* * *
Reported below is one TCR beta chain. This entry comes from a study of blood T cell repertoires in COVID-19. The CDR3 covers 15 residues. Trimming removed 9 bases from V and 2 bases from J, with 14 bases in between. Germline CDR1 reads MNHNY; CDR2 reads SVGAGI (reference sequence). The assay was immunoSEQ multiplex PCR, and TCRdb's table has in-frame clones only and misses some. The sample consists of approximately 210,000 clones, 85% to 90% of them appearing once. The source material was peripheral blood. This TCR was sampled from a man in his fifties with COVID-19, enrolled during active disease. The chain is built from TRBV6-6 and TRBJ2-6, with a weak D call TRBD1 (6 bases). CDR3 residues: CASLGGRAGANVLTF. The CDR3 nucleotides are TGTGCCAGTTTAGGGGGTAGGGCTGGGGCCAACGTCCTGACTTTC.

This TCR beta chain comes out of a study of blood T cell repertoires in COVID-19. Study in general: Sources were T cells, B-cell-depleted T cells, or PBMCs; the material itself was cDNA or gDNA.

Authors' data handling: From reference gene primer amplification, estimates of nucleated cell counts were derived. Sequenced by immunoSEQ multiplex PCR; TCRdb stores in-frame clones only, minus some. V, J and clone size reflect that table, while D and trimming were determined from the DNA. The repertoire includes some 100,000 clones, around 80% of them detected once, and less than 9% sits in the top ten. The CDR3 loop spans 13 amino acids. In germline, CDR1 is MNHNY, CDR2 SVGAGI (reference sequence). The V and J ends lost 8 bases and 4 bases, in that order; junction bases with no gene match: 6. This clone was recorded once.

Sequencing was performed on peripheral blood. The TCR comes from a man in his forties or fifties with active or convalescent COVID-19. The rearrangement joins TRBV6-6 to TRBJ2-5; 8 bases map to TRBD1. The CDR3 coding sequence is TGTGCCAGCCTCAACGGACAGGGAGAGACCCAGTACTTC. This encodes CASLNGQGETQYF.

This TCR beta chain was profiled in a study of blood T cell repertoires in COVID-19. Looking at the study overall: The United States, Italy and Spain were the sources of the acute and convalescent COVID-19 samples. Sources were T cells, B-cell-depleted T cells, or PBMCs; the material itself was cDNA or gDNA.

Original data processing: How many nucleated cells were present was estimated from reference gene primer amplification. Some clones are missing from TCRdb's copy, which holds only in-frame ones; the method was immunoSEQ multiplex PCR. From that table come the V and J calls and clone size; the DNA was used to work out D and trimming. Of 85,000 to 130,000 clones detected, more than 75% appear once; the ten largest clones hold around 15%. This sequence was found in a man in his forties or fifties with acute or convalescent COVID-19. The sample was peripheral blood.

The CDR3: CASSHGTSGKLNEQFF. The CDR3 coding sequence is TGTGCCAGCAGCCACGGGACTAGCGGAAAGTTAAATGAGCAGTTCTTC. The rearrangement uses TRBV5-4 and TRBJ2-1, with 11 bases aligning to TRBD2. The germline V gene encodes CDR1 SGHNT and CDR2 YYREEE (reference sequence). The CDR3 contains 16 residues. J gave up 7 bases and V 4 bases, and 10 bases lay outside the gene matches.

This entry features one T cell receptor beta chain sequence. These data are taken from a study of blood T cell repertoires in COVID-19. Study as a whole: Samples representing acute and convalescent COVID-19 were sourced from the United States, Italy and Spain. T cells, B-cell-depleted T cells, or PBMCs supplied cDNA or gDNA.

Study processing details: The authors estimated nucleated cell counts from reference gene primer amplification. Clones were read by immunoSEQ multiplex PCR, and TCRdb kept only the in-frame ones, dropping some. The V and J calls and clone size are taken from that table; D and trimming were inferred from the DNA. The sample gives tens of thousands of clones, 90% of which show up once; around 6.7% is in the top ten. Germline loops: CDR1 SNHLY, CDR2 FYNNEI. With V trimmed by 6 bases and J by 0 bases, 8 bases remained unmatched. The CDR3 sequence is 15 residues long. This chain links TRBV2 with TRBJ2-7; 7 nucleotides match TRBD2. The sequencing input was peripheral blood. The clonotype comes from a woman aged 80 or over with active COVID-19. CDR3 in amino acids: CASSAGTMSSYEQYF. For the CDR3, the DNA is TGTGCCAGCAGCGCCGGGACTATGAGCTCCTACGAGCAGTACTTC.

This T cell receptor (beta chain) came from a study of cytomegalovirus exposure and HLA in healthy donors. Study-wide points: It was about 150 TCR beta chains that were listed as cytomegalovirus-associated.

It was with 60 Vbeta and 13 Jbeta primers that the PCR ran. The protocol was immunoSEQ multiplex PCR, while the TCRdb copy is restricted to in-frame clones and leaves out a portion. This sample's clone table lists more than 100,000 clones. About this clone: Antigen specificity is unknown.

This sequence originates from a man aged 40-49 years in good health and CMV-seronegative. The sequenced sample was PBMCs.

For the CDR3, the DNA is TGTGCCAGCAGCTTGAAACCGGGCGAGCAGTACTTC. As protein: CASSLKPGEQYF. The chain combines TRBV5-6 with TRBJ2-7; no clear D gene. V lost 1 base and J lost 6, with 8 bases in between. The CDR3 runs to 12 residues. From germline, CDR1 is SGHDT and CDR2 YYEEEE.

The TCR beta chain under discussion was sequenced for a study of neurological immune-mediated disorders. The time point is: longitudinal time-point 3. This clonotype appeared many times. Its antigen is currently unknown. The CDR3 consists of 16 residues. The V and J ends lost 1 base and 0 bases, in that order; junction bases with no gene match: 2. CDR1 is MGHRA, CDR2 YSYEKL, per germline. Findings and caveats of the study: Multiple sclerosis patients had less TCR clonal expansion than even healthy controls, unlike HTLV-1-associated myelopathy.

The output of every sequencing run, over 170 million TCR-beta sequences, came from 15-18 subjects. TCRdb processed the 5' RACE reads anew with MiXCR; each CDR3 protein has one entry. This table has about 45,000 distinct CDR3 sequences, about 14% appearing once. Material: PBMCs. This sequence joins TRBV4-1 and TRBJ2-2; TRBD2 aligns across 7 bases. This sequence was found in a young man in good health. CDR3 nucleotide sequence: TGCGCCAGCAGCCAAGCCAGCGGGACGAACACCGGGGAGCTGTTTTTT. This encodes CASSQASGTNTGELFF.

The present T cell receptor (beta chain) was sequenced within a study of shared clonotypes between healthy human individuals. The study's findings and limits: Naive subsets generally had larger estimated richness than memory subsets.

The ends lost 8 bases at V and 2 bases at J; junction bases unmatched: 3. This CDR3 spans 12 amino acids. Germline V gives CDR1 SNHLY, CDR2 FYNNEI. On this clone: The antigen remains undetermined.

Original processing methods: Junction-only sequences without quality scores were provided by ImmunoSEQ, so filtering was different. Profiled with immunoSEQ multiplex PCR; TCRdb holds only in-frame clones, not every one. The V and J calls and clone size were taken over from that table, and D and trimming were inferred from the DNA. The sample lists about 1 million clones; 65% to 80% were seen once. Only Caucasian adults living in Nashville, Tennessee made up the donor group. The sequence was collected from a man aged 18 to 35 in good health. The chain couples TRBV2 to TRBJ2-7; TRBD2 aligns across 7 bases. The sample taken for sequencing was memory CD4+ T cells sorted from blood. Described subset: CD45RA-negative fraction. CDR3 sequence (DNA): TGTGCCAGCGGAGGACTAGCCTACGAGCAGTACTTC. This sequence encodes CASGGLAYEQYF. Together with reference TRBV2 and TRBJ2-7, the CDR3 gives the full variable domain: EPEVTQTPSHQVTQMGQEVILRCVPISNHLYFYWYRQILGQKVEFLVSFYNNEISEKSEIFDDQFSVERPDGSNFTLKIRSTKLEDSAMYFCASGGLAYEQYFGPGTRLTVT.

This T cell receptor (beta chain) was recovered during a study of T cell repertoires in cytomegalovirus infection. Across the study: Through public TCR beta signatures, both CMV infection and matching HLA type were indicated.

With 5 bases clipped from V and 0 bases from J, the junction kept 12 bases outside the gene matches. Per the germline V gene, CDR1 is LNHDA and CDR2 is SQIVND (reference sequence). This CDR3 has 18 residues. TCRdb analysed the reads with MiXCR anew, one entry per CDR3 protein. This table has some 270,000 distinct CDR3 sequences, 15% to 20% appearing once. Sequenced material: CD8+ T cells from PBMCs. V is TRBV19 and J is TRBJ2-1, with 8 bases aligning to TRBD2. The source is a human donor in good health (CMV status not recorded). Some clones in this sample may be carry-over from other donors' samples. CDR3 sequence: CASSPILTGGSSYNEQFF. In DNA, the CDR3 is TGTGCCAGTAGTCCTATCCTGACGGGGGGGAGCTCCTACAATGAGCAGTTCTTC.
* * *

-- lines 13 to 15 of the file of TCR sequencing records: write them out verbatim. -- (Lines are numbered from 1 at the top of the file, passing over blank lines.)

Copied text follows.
For the CDR3, the DNA is TGTGCCAGCAGCTTGAAACCGGGCGAGCAGTACTTC. As protein: CASSLKPGEQYF. The chain combines TRBV5-6 with TRBJ2-7; no clear D gene. V lost 1 base and J lost 6, with 8 bases in between. The CDR3 runs to 12 residues. From germline, CDR1 is SGHDT and CDR2 YYEEEE.

The TCR beta chain under discussion was sequenced for a study of neurological immune-mediated disorders. The time point is: longitudinal time-point 3. This clonotype appeared many times. Its antigen is currently unknown. The CDR3 consists of 16 residues. The V and J ends lost 1 base and 0 bases, in that order; junction bases with no gene match: 2. CDR1 is MGHRA, CDR2 YSYEKL, per germline. Findings and caveats of the study: Multiple sclerosis patients had less TCR clonal expansion than even healthy controls, unlike HTLV-1-associated myelopathy.

The output of every sequencing run, over 170 million TCR-beta sequences, came from 15-18 subjects. TCRdb processed the 5' RACE reads anew with MiXCR; each CDR3 protein has one entry. This table has about 45,000 distinct CDR3 sequences, about 14% appearing once. Material: PBMCs. This sequence joins TRBV4-1 and TRBJ2-2; TRBD2 aligns across 7 bases. This sequence was found in a young man in good health. CDR3 nucleotide sequence: TGCGCCAGCAGCCAAGCCAGCGGGACGAACACCGGGGAGCTGTTTTTT. This encodes CASSQASGTNTGELFF.